Holidays to the Canary Islands serve up year-round sun, big-name resorts and scenery worthy of the big screen.
The Canaries are actually the tips of a volcanic mountain range, which explains the crazy mix of scenery – the islands showcase everything from tropical forests and moon-like lava deserts, to giant sand dunes. And then there are the beaches, which tick off white sandy sweeps and black-sand coves.
Tenerife and Gran Canaria
The biggest island is Tenerife, which does a nice line in lively resorts, shopping streets and please-everyone attractions. It’s also home to Mount Teide, Spain’s highest mountain. Further west, Gran Canaria’s been dubbed a continent in miniature, thanks to its diverse landscapes. It’s also got upbeat beach resorts like Playa del Ingles and Puerto Rico to its name.
Fuerteventura and Lanzarote
Turning the tempo down a notch, there’s Fuerteventura. This place is big on sand. Not only has it got towering dunes, but it’s also home to the longest beaches in the Canaries. Lanzarote, meanwhile, is quietly confident, lining up Blue Flag beaches, an other-worldly volcanic landscape and buzzing resorts.
Last but not least, La Palma is the place for a taste of the Canaries of old. This tiny, off-the-radar island is all quiet coves, cobbled streets and volcanic peaks.
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Fuerteventura is one of the more organic Canary Islands. It’s a no-added-sugar sort of place, where the buildings are low-rise and the landscape has been shaped by biology rather than builders. But that’s not to say nothing goes on here. In fact, as most of the Canaries creak to life around mid-morning, Fuerteventura has been up for hours catering for the people who want to fit it all in.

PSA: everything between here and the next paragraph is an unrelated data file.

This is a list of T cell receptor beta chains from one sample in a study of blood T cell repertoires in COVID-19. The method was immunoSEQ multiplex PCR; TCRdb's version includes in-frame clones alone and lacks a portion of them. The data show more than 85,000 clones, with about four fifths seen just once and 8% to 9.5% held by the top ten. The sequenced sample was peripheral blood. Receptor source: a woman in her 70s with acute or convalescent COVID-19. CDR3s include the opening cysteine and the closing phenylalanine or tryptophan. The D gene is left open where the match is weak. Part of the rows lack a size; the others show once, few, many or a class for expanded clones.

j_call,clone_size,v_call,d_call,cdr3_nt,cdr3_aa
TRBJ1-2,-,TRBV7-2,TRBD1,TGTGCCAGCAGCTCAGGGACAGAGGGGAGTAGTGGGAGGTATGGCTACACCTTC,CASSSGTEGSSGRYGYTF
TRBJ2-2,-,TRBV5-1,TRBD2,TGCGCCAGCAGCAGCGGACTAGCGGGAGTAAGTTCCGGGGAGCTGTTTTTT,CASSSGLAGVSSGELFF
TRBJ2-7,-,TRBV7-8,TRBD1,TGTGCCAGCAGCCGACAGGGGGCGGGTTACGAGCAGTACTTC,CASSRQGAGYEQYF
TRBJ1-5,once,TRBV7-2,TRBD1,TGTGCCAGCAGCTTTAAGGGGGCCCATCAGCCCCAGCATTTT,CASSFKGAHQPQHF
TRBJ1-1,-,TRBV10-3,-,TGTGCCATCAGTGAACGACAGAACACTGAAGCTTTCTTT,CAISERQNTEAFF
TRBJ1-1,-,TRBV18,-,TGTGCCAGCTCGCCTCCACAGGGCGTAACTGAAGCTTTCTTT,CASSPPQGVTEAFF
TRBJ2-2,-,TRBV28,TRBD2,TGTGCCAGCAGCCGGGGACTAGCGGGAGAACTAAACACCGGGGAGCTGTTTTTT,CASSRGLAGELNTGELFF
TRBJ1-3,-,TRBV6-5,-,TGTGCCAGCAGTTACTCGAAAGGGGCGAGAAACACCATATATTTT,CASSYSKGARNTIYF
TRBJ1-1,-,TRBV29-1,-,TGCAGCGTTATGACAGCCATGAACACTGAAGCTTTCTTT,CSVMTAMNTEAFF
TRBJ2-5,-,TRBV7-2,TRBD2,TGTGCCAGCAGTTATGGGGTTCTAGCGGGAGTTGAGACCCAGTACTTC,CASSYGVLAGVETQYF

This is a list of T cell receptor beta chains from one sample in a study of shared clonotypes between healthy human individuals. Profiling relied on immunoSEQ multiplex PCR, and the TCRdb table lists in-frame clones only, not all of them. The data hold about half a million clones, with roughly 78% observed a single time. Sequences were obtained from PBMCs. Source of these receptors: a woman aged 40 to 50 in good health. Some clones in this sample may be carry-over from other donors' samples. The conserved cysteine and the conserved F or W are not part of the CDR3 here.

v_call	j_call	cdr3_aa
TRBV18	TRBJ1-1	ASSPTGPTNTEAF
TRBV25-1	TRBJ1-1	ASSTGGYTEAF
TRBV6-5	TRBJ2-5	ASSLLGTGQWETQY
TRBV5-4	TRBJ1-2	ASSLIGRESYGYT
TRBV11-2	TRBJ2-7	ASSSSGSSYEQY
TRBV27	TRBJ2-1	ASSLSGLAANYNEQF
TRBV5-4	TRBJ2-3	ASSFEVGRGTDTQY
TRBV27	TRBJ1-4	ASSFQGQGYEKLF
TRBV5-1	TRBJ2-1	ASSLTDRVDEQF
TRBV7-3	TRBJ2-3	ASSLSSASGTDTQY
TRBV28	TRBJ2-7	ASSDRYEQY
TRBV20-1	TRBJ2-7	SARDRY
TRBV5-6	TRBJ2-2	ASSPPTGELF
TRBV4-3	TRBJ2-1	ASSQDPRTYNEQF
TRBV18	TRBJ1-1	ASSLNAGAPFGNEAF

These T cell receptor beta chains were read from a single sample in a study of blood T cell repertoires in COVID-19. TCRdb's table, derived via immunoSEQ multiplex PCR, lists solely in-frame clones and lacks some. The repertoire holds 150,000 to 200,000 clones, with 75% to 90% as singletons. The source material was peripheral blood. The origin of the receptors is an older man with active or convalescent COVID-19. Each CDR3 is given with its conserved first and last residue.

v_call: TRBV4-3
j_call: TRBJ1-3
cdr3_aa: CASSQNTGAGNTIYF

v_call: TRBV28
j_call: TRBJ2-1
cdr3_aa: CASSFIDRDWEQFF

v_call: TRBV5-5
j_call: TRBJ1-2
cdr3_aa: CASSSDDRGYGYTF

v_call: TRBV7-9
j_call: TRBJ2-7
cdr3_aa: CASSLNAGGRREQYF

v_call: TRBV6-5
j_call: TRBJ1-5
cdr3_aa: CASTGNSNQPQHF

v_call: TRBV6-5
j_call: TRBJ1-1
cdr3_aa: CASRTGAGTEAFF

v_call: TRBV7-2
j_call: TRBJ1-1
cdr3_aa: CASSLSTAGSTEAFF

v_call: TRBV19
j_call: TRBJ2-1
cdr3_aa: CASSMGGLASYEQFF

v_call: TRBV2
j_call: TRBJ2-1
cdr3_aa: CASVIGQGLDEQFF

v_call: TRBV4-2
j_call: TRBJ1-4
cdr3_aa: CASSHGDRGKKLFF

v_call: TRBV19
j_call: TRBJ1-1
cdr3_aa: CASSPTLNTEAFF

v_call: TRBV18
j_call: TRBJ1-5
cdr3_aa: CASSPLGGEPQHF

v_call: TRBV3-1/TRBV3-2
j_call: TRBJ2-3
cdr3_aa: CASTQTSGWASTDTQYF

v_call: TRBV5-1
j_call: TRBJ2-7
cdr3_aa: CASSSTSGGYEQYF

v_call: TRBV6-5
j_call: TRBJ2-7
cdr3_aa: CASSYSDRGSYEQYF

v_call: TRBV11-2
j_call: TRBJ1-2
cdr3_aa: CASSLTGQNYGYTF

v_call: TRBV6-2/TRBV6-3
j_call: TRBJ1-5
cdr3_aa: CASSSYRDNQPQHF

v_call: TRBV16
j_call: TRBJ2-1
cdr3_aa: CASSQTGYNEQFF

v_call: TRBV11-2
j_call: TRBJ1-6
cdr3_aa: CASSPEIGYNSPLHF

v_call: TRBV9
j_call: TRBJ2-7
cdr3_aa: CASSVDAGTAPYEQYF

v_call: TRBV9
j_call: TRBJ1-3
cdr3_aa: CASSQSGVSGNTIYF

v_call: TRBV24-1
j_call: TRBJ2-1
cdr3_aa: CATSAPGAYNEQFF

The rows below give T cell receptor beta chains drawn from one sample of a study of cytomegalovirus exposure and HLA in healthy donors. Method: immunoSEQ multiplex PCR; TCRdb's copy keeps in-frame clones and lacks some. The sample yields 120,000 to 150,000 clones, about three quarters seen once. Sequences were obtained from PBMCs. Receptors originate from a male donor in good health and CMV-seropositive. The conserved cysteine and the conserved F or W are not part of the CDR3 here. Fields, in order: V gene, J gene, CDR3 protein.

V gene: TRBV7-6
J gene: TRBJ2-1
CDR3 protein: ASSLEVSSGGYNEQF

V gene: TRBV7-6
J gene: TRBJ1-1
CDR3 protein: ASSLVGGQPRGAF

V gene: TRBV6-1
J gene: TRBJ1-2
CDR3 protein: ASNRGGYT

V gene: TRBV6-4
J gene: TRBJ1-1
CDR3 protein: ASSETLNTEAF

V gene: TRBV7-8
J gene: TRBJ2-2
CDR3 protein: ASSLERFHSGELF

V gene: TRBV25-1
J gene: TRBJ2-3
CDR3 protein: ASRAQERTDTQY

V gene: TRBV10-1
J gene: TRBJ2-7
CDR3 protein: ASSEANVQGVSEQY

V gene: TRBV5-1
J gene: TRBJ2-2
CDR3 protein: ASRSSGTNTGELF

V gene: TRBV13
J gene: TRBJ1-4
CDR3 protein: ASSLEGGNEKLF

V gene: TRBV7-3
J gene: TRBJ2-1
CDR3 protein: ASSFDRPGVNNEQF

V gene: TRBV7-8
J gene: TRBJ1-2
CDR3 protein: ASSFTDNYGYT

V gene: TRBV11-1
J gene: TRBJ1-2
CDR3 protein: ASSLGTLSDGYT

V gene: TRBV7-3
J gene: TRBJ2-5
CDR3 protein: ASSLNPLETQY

The third-largest island of the Canaries, Gran Canaria is part of the world’s vintage collection, because it’s been attracting holidaymakers since the 19th century. And, with its collection of long, sandy beaches and hidden coves, its legendary, round-the-clock nightlife and its traditional hamlets, it seems that this spot will be a popular holiday destination for years to come.
Even though it’s a volcanic island, Lanzarote boasts many resorts – such as Playa Blanca, Costa Teguise, Puerto del Carmen and Playa de los Pocillos – with stunning, white-sand beaches. These long stretches of sand have been attracting people to the island since the Seventies. In fact, Lanzarote helped to create the concept of the classic beach break. Nowadays, the beaches all feature tonnes of watersports .
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